Snappsy Trifecta

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I love waking up on mornings that I get to celebrate a book with Mr. Schu and Nerdy Book Club. Today’s trifecta is extra special. Julie Falatko is a book champion. She brings so much joy to the world of children’s literature. I’m super excited to be able to celebrate her debut as an author with a little interview today.

Before you read my interview with Julie, be sure to check out Mr. Schu’s interview with Snappsy illustrator Tim Miller.

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Julie has written a lot of great things for Nerdy, and she is back today with another lovely post.

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Now it is my turn! A big thank you to Julie Falatko for answering my questions.

5,4,3,2,1 Interview

  1. Can you tell us a little bit about Snappsy The Alligator Did Not Ask To Be In This Book?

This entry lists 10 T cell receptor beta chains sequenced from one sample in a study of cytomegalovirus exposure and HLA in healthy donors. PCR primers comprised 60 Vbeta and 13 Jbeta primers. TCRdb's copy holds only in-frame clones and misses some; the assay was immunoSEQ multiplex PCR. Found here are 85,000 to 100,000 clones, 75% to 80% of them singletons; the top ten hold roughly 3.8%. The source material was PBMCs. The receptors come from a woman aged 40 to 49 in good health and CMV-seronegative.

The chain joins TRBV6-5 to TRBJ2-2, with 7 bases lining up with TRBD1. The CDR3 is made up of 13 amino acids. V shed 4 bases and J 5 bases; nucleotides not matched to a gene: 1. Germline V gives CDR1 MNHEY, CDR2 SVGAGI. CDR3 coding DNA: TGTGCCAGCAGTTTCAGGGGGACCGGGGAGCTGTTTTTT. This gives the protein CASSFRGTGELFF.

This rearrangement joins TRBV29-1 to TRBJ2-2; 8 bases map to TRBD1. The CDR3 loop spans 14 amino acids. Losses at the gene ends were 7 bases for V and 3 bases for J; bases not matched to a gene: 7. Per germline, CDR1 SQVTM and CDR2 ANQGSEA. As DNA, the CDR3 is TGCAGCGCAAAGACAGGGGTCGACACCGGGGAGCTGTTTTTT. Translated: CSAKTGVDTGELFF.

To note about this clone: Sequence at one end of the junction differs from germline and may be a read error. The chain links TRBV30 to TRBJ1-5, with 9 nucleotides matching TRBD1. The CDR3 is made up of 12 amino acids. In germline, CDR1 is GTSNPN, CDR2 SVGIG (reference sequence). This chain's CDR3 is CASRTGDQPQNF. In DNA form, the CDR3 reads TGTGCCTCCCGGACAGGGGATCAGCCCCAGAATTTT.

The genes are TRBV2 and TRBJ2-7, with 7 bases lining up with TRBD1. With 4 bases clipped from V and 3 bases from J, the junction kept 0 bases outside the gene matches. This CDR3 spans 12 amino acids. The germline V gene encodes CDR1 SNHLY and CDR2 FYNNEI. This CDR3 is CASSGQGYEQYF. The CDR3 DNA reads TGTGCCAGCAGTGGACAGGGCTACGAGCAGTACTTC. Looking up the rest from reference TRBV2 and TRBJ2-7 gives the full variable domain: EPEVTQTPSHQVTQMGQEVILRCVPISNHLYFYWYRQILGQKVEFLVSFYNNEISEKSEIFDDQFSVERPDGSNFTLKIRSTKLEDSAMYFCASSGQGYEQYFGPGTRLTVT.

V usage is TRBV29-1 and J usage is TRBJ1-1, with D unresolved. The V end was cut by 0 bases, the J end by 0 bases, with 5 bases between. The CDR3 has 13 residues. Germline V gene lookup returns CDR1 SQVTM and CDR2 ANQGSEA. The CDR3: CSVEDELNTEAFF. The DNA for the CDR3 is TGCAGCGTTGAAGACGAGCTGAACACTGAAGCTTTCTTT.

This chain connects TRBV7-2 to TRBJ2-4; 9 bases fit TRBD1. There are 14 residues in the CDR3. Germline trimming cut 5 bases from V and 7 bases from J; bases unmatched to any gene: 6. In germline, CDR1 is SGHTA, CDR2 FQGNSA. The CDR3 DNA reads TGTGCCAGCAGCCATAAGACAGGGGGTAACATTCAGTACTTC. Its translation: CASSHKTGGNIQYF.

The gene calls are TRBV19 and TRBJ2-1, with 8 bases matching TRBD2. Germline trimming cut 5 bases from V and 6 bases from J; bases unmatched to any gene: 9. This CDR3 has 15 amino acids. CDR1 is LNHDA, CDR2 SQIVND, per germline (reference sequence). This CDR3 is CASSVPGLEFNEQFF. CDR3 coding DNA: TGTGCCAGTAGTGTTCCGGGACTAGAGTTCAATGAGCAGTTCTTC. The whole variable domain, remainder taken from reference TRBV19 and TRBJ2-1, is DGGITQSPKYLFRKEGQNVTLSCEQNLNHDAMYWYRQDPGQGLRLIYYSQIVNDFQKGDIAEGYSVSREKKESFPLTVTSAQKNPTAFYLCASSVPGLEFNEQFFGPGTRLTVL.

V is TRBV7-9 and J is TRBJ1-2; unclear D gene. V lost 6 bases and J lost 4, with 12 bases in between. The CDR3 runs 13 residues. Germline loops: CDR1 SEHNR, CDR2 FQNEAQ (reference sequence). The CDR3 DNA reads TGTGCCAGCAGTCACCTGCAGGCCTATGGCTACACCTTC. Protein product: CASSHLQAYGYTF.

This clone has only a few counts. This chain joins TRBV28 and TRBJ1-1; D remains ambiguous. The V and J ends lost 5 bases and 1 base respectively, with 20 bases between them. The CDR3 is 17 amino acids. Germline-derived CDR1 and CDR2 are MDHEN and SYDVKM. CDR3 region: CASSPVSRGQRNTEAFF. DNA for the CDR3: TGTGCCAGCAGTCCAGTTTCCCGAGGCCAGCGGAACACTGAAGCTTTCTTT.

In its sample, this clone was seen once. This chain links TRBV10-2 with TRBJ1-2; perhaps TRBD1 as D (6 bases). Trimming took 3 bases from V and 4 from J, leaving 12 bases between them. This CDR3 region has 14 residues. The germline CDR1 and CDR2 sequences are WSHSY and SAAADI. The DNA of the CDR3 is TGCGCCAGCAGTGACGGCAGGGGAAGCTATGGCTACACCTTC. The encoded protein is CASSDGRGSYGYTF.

Snappsy the Alligator (Did Not Ask to Be in This Book!) is about an alligator who is having an ordinary day until the narrator of the book starts making up lies. Is Snappsy really going to eat fuzzy bunnies and innocent chickadees? Nope. But the narrator decides a menacing main character would make the book more exciting.

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  1. What is your favorite thing about being an author?

I love that I get to make up characters and places, and then other people get to read about them. It makes me feel like a magician. I imagine a scene, and then, like magic, readers are imagining that same scene.

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  1. What’s the hardest thing about being an author?

The hardest thing is working through many drafts and versions of a story to get to the very best one. Also that my computer is 10 feet from the fridge, which means I wander around snacking a lot when I’m trying to write.